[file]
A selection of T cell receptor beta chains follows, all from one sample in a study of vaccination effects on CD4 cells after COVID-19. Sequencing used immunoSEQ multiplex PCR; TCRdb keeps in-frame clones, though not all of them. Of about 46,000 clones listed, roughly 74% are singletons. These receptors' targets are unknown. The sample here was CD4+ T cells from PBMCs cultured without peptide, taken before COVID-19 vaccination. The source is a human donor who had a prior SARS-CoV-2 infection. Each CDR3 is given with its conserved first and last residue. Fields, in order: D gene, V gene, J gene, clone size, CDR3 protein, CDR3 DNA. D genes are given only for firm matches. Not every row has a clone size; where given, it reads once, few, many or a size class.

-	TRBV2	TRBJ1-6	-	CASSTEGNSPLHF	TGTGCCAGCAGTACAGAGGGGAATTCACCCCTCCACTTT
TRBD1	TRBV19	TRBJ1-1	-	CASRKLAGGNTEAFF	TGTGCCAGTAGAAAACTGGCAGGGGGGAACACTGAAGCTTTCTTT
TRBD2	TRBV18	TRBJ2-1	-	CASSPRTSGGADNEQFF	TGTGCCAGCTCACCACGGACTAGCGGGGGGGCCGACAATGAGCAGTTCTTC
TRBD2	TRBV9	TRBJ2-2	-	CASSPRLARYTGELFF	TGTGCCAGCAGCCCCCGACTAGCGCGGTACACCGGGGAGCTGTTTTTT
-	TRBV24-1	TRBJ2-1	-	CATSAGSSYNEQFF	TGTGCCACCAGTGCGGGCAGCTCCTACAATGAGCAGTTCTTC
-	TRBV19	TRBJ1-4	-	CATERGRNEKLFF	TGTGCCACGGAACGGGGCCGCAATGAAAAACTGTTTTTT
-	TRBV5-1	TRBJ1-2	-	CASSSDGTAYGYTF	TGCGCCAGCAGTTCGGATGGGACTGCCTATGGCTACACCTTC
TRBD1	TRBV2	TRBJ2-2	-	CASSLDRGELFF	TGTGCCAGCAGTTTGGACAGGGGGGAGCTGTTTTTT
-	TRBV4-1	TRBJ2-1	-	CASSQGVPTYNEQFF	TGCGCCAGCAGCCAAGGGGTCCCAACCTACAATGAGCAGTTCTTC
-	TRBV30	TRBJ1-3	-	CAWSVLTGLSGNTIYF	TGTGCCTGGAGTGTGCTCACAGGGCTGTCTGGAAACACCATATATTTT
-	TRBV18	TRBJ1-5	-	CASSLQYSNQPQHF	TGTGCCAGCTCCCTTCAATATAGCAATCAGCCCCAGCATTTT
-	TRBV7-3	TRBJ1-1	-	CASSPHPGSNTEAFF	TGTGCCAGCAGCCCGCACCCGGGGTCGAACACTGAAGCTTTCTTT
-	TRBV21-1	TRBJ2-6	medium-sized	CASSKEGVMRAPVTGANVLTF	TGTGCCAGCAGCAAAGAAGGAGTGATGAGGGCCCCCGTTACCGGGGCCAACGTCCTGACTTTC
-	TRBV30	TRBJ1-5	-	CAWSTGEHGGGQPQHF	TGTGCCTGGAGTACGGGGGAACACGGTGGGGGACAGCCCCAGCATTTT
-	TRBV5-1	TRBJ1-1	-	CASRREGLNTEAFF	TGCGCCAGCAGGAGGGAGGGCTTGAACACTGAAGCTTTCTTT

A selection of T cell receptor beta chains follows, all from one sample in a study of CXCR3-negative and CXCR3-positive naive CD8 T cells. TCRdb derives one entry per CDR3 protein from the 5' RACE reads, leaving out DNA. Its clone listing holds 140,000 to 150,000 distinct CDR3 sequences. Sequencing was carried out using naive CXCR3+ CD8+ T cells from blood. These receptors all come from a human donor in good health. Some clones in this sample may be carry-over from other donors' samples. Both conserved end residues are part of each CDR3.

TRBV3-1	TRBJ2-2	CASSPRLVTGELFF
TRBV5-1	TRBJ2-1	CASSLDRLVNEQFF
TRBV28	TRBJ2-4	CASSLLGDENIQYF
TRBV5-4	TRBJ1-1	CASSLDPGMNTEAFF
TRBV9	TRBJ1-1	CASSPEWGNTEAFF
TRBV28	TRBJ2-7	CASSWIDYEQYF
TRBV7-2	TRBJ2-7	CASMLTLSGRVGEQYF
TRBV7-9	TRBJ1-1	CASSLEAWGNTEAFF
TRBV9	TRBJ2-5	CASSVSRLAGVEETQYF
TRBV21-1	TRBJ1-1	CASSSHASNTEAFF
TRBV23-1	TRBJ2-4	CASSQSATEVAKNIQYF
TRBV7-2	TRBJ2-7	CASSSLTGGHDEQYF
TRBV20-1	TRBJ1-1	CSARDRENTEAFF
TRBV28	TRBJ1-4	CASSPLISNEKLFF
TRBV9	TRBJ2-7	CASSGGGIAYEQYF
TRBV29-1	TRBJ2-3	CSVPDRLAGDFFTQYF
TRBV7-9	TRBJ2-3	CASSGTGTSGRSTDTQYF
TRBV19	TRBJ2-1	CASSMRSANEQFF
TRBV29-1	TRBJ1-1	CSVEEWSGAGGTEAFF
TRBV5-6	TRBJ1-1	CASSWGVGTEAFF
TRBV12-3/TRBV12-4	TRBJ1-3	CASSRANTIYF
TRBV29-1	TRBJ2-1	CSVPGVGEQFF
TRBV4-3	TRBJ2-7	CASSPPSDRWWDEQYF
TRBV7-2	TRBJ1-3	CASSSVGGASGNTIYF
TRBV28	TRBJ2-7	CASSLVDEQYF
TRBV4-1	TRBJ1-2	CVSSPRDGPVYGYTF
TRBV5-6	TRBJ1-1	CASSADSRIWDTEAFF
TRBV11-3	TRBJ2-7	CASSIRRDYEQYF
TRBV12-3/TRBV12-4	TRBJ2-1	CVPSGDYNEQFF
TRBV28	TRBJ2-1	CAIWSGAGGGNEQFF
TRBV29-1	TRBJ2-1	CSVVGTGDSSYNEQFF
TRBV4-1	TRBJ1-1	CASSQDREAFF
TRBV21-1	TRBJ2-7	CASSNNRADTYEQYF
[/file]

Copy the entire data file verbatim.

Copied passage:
A selection of T cell receptor beta chains follows, all from one sample in a study of vaccination effects on CD4 cells after COVID-19. Sequencing used immunoSEQ multiplex PCR; TCRdb keeps in-frame clones, though not all of them. Of about 46,000 clones listed, roughly 74% are singletons. These receptors' targets are unknown. The sample here was CD4+ T cells from PBMCs cultured without peptide, taken before COVID-19 vaccination. The source is a human donor who had a prior SARS-CoV-2 infection. Each CDR3 is given with its conserved first and last residue. Fields, in order: D gene, V gene, J gene, clone size, CDR3 protein, CDR3 DNA. D genes are given only for firm matches. Not every row has a clone size; where given, it reads once, few, many or a size class.

-	TRBV2	TRBJ1-6	-	CASSTEGNSPLHF	TGTGCCAGCAGTACAGAGGGGAATTCACCCCTCCACTTT
TRBD1	TRBV19	TRBJ1-1	-	CASRKLAGGNTEAFF	TGTGCCAGTAGAAAACTGGCAGGGGGGAACACTGAAGCTTTCTTT
TRBD2	TRBV18	TRBJ2-1	-	CASSPRTSGGADNEQFF	TGTGCCAGCTCACCACGGACTAGCGGGGGGGCCGACAATGAGCAGTTCTTC
TRBD2	TRBV9	TRBJ2-2	-	CASSPRLARYTGELFF	TGTGCCAGCAGCCCCCGACTAGCGCGGTACACCGGGGAGCTGTTTTTT
-	TRBV24-1	TRBJ2-1	-	CATSAGSSYNEQFF	TGTGCCACCAGTGCGGGCAGCTCCTACAATGAGCAGTTCTTC
-	TRBV19	TRBJ1-4	-	CATERGRNEKLFF	TGTGCCACGGAACGGGGCCGCAATGAAAAACTGTTTTTT
-	TRBV5-1	TRBJ1-2	-	CASSSDGTAYGYTF	TGCGCCAGCAGTTCGGATGGGACTGCCTATGGCTACACCTTC
TRBD1	TRBV2	TRBJ2-2	-	CASSLDRGELFF	TGTGCCAGCAGTTTGGACAGGGGGGAGCTGTTTTTT
-	TRBV4-1	TRBJ2-1	-	CASSQGVPTYNEQFF	TGCGCCAGCAGCCAAGGGGTCCCAACCTACAATGAGCAGTTCTTC
-	TRBV30	TRBJ1-3	-	CAWSVLTGLSGNTIYF	TGTGCCTGGAGTGTGCTCACAGGGCTGTCTGGAAACACCATATATTTT
-	TRBV18	TRBJ1-5	-	CASSLQYSNQPQHF	TGTGCCAGCTCCCTTCAATATAGCAATCAGCCCCAGCATTTT
-	TRBV7-3	TRBJ1-1	-	CASSPHPGSNTEAFF	TGTGCCAGCAGCCCGCACCCGGGGTCGAACACTGAAGCTTTCTTT
-	TRBV21-1	TRBJ2-6	medium-sized	CASSKEGVMRAPVTGANVLTF	TGTGCCAGCAGCAAAGAAGGAGTGATGAGGGCCCCCGTTACCGGGGCCAACGTCCTGACTTTC
-	TRBV30	TRBJ1-5	-	CAWSTGEHGGGQPQHF	TGTGCCTGGAGTACGGGGGAACACGGTGGGGGACAGCCCCAGCATTTT
-	TRBV5-1	TRBJ1-1	-	CASRREGLNTEAFF	TGCGCCAGCAGGAGGGAGGGCTTGAACACTGAAGCTTTCTTT

A selection of T cell receptor beta chains follows, all from one sample in a study of CXCR3-negative and CXCR3-positive naive CD8 T cells. TCRdb derives one entry per CDR3 protein from the 5' RACE reads, leaving out DNA. Its clone listing holds 140,000 to 150,000 distinct CDR3 sequences. Sequencing was carried out using naive CXCR3+ CD8+ T cells from blood. These receptors all come from a human donor in good health. Some clones in this sample may be carry-over from other donors' samples. Both conserved end residues are part of each CDR3.

TRBV3-1	TRBJ2-2	CASSPRLVTGELFF
TRBV5-1	TRBJ2-1	CASSLDRLVNEQFF
TRBV28	TRBJ2-4	CASSLLGDENIQYF
TRBV5-4	TRBJ1-1	CASSLDPGMNTEAFF
TRBV9	TRBJ1-1	CASSPEWGNTEAFF
TRBV28	TRBJ2-7	CASSWIDYEQYF
TRBV7-2	TRBJ2-7	CASMLTLSGRVGEQYF
TRBV7-9	TRBJ1-1	CASSLEAWGNTEAFF
TRBV9	TRBJ2-5	CASSVSRLAGVEETQYF
TRBV21-1	TRBJ1-1	CASSSHASNTEAFF
TRBV23-1	TRBJ2-4	CASSQSATEVAKNIQYF
TRBV7-2	TRBJ2-7	CASSSLTGGHDEQYF
TRBV20-1	TRBJ1-1	CSARDRENTEAFF
TRBV28	TRBJ1-4	CASSPLISNEKLFF
TRBV9	TRBJ2-7	CASSGGGIAYEQYF
TRBV29-1	TRBJ2-3	CSVPDRLAGDFFTQYF
TRBV7-9	TRBJ2-3	CASSGTGTSGRSTDTQYF
TRBV19	TRBJ2-1	CASSMRSANEQFF
TRBV29-1	TRBJ1-1	CSVEEWSGAGGTEAFF
TRBV5-6	TRBJ1-1	CASSWGVGTEAFF
TRBV12-3/TRBV12-4	TRBJ1-3	CASSRANTIYF
TRBV29-1	TRBJ2-1	CSVPGVGEQFF
TRBV4-3	TRBJ2-7	CASSPPSDRWWDEQYF
TRBV7-2	TRBJ1-3	CASSSVGGASGNTIYF
TRBV28	TRBJ2-7	CASSLVDEQYF
TRBV4-1	TRBJ1-2	CVSSPRDGPVYGYTF
TRBV5-6	TRBJ1-1	CASSADSRIWDTEAFF
TRBV11-3	TRBJ2-7	CASSIRRDYEQYF
TRBV12-3/TRBV12-4	TRBJ2-1	CVPSGDYNEQFF
TRBV28	TRBJ2-1	CAIWSGAGGGNEQFF
TRBV29-1	TRBJ2-1	CSVVGTGDSSYNEQFF
TRBV4-1	TRBJ1-1	CASSQDREAFF
TRBV21-1	TRBJ2-7	CASSNNRADTYEQYF